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Living a successful life. What does that mean? Success in your friendships? Your love life? Your finances? Your career? Your health?
Sometimes success can be elusive, perhaps because your definition of success is different than mine and different from your neighbour’s-and what a good thing that is!
Success is not a destination and if you think about it in those terms, you may never get there. Success is more a journey, something you can experience every day and no doubt do. When you become more aware of your everyday successes, confidence naturally grows, and when it does, life can feel more satisfying and the bigger successes are sure to come!
Here’s a task that really helps you keep track of your successes. At the end of the day, sit down with a pen and a piece of paper. Predict what kind of day you’re going to have tomorrow on a scale of 0 to 10, with 10 being the best kind of day possible, and 0 being the worst. Write down what you’re going to do to help you be at that number.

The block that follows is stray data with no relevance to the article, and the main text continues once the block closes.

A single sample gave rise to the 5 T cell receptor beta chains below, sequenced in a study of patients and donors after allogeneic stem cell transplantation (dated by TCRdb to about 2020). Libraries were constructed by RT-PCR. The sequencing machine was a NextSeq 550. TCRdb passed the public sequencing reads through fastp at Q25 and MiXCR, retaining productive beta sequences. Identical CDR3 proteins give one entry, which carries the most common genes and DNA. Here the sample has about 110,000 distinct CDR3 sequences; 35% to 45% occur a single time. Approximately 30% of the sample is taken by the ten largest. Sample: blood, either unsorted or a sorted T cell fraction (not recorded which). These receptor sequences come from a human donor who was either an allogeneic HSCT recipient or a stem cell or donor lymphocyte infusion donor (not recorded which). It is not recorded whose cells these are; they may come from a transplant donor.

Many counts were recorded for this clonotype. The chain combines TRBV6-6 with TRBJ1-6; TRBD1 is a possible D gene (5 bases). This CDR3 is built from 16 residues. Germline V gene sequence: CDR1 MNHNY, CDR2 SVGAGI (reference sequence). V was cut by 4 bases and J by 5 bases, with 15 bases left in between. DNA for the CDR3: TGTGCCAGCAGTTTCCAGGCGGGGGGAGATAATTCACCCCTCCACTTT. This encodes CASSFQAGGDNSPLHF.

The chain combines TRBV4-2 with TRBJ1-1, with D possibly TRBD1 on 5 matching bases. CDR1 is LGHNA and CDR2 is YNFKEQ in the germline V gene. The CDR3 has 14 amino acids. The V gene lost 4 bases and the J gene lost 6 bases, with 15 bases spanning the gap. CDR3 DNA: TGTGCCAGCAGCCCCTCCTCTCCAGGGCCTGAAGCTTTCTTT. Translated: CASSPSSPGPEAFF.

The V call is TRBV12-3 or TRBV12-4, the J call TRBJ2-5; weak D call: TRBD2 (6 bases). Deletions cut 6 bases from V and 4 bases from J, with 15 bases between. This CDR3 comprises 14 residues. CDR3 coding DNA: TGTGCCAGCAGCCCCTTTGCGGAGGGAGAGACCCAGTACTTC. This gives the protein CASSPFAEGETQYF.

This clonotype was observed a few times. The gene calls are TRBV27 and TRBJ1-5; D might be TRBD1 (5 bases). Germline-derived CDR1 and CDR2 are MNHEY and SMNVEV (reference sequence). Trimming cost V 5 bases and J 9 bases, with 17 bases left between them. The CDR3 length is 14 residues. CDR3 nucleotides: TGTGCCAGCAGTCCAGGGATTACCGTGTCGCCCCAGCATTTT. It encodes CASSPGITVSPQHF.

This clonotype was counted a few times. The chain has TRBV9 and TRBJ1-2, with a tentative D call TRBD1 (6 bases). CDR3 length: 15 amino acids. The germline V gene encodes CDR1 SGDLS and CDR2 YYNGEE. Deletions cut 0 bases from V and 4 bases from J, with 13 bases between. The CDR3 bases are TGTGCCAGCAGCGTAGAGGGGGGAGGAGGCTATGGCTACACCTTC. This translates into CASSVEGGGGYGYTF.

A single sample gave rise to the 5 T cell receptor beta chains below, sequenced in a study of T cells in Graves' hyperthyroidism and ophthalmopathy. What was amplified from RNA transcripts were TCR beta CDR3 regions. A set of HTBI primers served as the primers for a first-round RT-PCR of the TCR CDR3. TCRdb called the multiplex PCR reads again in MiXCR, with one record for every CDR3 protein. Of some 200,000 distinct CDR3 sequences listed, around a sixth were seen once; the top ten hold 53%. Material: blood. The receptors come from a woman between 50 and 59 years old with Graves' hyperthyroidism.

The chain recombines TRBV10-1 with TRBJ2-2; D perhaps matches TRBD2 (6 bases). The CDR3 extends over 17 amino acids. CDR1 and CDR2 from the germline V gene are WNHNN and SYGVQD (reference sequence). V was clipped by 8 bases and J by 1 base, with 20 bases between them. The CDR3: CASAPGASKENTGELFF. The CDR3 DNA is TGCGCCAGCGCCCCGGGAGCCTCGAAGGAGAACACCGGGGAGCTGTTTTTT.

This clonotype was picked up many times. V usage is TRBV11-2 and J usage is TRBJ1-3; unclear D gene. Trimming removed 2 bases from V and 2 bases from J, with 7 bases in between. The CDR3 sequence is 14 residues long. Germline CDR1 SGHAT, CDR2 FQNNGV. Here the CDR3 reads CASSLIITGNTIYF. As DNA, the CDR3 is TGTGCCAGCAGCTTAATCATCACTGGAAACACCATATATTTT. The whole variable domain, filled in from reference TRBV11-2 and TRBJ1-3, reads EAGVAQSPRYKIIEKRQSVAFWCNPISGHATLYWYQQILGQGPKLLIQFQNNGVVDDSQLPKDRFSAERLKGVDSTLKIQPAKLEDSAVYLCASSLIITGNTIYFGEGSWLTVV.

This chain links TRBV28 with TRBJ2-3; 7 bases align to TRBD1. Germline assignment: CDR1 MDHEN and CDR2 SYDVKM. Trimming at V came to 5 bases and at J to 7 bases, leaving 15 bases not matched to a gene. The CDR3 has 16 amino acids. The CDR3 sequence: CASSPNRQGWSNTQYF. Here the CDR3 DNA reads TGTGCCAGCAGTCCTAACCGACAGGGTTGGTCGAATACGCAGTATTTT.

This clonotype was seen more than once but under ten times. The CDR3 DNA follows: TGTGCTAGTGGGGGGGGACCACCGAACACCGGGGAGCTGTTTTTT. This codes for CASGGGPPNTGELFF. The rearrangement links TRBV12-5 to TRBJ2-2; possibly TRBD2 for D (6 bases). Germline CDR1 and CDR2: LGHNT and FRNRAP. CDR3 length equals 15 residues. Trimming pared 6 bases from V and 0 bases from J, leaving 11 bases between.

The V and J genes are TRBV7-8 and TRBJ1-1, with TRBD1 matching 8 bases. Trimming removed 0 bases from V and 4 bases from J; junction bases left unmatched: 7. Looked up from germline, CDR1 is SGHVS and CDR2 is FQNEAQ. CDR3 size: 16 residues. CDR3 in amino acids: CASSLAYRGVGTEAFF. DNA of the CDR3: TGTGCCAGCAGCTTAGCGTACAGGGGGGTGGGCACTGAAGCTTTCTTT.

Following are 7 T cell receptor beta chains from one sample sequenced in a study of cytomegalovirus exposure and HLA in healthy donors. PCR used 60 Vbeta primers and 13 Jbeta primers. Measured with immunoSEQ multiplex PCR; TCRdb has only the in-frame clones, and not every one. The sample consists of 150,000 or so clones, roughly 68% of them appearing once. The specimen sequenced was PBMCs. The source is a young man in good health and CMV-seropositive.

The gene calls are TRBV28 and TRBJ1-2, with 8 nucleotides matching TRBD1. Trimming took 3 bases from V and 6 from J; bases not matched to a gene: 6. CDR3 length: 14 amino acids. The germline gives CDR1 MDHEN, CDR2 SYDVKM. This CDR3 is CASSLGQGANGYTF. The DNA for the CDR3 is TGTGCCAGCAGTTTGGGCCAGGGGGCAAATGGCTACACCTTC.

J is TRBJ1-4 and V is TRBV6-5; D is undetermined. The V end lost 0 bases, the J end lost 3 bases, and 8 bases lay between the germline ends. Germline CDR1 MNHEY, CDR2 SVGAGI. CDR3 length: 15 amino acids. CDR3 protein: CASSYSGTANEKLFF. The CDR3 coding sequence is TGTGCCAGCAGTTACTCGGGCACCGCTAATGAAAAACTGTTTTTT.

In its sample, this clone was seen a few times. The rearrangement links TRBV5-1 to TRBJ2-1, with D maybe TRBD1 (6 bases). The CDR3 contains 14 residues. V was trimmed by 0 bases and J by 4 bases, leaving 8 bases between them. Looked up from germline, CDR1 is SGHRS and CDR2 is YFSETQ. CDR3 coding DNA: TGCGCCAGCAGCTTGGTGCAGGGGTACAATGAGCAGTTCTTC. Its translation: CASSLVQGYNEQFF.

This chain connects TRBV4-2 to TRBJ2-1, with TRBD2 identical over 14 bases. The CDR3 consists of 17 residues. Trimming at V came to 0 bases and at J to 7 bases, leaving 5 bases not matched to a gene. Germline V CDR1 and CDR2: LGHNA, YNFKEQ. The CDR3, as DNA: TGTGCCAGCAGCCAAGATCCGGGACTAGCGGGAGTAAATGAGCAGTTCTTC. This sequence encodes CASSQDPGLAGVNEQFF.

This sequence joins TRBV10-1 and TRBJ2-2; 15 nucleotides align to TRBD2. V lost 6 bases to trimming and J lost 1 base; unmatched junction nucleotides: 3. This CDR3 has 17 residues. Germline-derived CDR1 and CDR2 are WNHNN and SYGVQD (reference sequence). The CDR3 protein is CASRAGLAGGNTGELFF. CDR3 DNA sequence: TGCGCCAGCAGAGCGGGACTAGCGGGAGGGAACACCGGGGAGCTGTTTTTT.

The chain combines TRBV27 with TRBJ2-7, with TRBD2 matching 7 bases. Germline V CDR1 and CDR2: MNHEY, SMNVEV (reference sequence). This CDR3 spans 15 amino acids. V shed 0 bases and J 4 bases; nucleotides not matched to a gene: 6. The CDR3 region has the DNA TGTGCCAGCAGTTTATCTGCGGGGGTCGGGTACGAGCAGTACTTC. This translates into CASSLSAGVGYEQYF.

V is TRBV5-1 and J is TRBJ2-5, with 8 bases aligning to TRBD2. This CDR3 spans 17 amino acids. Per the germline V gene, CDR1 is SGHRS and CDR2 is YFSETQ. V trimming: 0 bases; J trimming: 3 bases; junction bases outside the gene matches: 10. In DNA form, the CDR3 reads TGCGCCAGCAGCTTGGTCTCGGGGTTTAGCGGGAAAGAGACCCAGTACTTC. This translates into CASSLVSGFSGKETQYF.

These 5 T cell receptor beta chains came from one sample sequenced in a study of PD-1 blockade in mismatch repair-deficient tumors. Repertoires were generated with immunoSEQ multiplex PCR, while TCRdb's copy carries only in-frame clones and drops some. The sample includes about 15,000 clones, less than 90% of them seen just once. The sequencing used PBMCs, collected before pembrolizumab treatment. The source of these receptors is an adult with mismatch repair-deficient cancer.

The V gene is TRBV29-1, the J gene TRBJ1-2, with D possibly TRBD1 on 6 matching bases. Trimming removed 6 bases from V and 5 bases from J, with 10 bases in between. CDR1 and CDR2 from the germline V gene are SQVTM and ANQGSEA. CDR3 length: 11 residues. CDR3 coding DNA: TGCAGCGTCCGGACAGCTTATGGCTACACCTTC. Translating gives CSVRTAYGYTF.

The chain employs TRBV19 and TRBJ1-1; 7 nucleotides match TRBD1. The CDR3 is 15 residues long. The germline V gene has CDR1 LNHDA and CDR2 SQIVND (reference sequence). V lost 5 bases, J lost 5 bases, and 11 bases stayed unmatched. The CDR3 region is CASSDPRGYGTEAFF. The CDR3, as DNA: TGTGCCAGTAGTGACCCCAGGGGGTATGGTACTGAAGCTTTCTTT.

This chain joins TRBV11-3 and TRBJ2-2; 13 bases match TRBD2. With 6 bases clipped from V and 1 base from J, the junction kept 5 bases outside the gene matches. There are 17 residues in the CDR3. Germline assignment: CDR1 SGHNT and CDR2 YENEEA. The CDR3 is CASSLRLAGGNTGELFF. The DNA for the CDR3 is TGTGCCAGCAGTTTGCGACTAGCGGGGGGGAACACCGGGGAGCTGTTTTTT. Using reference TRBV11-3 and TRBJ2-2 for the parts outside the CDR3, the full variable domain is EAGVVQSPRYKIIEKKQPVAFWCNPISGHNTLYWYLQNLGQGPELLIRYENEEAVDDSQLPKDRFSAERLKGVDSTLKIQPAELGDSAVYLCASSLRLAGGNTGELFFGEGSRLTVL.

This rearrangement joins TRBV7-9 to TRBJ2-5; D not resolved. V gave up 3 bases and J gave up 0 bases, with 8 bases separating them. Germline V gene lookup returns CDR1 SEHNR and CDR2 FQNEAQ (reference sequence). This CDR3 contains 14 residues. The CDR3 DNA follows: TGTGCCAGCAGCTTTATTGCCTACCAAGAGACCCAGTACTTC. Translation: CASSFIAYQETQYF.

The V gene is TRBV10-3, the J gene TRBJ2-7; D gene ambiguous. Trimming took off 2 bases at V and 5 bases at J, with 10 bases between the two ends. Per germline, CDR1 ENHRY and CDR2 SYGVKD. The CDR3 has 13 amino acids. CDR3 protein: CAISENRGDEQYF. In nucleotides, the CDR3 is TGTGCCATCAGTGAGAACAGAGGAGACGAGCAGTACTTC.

At the end of the day tomorrow, think about what kind of day you had on that same scale. Was your prediction right? What did you do that helped you have the kind of day you did? What did you do that helped that number from being lower?
Repeat the exercise again for the following day.
Keeping track of what’s helped you succeed, even in the smallest of ways, can be really powerful. You can use that record when things aren’t going so well to help you remember your successes-to feel better and also to get some ideas on what you could do that will help in the future.
Keeping track of your successes builds momentum. It gives you strength, courage, and motivation to keep going even when the going gets tough.
People who succeed have momentum. The more they succeed, the more they want to succeed, and the more they find a way to succeed.
In the book, The Power of Focus, authors Jack Canfield, Mark Victor Hansen and Les Hewitt, suggest a similar process they call the Success Log. They suggest keeping a scrapbook of everything you’ve been successful at from the earliest of days.
Learning to walk and to ride a bike are two examples. Creating these “positive mental stepping stones” reminds you that you have and you will be successful again.